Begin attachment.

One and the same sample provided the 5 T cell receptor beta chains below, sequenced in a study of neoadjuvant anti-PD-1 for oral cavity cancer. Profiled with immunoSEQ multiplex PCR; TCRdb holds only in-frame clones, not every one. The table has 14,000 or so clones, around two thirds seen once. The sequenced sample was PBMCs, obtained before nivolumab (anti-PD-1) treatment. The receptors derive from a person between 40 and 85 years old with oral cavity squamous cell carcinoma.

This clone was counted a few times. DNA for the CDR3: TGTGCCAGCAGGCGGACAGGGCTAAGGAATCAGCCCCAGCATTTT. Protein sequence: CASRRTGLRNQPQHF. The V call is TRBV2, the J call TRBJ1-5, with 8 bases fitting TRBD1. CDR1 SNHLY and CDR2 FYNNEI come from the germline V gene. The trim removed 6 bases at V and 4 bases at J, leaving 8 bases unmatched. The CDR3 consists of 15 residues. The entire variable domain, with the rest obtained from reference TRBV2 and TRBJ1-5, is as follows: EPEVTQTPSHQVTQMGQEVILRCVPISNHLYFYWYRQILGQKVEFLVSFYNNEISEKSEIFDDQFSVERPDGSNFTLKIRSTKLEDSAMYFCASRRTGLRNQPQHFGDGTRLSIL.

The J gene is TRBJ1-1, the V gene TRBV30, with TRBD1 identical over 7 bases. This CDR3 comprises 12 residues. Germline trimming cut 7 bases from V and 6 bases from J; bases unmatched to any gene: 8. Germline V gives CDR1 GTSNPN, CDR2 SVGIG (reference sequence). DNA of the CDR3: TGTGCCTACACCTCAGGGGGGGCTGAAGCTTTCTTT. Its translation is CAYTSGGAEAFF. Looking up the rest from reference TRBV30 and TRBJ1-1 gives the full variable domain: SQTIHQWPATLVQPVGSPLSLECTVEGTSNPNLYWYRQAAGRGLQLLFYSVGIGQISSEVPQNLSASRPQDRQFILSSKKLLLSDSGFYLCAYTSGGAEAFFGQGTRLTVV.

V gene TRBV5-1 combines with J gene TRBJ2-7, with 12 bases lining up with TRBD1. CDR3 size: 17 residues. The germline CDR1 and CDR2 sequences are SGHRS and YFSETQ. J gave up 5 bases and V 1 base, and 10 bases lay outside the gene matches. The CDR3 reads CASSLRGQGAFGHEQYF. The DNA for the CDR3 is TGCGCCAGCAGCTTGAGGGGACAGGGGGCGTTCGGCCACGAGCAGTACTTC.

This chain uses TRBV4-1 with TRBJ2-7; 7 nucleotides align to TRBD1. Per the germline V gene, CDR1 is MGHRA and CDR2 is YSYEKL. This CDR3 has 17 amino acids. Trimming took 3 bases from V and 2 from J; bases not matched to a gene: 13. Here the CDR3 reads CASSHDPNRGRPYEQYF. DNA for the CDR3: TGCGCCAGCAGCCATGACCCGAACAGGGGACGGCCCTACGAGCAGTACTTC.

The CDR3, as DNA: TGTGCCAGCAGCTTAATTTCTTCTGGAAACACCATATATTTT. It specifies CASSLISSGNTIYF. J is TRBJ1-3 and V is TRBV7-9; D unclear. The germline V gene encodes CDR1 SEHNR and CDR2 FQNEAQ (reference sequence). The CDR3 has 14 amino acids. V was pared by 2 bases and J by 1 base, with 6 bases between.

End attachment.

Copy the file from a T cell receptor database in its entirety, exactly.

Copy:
One and the same sample provided the 5 T cell receptor beta chains below, sequenced in a study of neoadjuvant anti-PD-1 for oral cavity cancer. Profiled with immunoSEQ multiplex PCR; TCRdb holds only in-frame clones, not every one. The table has 14,000 or so clones, around two thirds seen once. The sequenced sample was PBMCs, obtained before nivolumab (anti-PD-1) treatment. The receptors derive from a person between 40 and 85 years old with oral cavity squamous cell carcinoma.

This clone was counted a few times. DNA for the CDR3: TGTGCCAGCAGGCGGACAGGGCTAAGGAATCAGCCCCAGCATTTT. Protein sequence: CASRRTGLRNQPQHF. The V call is TRBV2, the J call TRBJ1-5, with 8 bases fitting TRBD1. CDR1 SNHLY and CDR2 FYNNEI come from the germline V gene. The trim removed 6 bases at V and 4 bases at J, leaving 8 bases unmatched. The CDR3 consists of 15 residues. The entire variable domain, with the rest obtained from reference TRBV2 and TRBJ1-5, is as follows: EPEVTQTPSHQVTQMGQEVILRCVPISNHLYFYWYRQILGQKVEFLVSFYNNEISEKSEIFDDQFSVERPDGSNFTLKIRSTKLEDSAMYFCASRRTGLRNQPQHFGDGTRLSIL.

The J gene is TRBJ1-1, the V gene TRBV30, with TRBD1 identical over 7 bases. This CDR3 comprises 12 residues. Germline trimming cut 7 bases from V and 6 bases from J; bases unmatched to any gene: 8. Germline V gives CDR1 GTSNPN, CDR2 SVGIG (reference sequence). DNA of the CDR3: TGTGCCTACACCTCAGGGGGGGCTGAAGCTTTCTTT. Its translation is CAYTSGGAEAFF. Looking up the rest from reference TRBV30 and TRBJ1-1 gives the full variable domain: SQTIHQWPATLVQPVGSPLSLECTVEGTSNPNLYWYRQAAGRGLQLLFYSVGIGQISSEVPQNLSASRPQDRQFILSSKKLLLSDSGFYLCAYTSGGAEAFFGQGTRLTVV.

V gene TRBV5-1 combines with J gene TRBJ2-7, with 12 bases lining up with TRBD1. CDR3 size: 17 residues. The germline CDR1 and CDR2 sequences are SGHRS and YFSETQ. J gave up 5 bases and V 1 base, and 10 bases lay outside the gene matches. The CDR3 reads CASSLRGQGAFGHEQYF. The DNA for the CDR3 is TGCGCCAGCAGCTTGAGGGGACAGGGGGCGTTCGGCCACGAGCAGTACTTC.

This chain uses TRBV4-1 with TRBJ2-7; 7 nucleotides align to TRBD1. Per the germline V gene, CDR1 is MGHRA and CDR2 is YSYEKL. This CDR3 has 17 amino acids. Trimming took 3 bases from V and 2 from J; bases not matched to a gene: 13. Here the CDR3 reads CASSHDPNRGRPYEQYF. DNA for the CDR3: TGCGCCAGCAGCCATGACCCGAACAGGGGACGGCCCTACGAGCAGTACTTC.

The CDR3, as DNA: TGTGCCAGCAGCTTAATTTCTTCTGGAAACACCATATATTTT. It specifies CASSLISSGNTIYF. J is TRBJ1-3 and V is TRBV7-9; D unclear. The germline V gene encodes CDR1 SEHNR and CDR2 FQNEAQ (reference sequence). The CDR3 has 14 amino acids. V was pared by 2 bases and J by 1 base, with 6 bases between.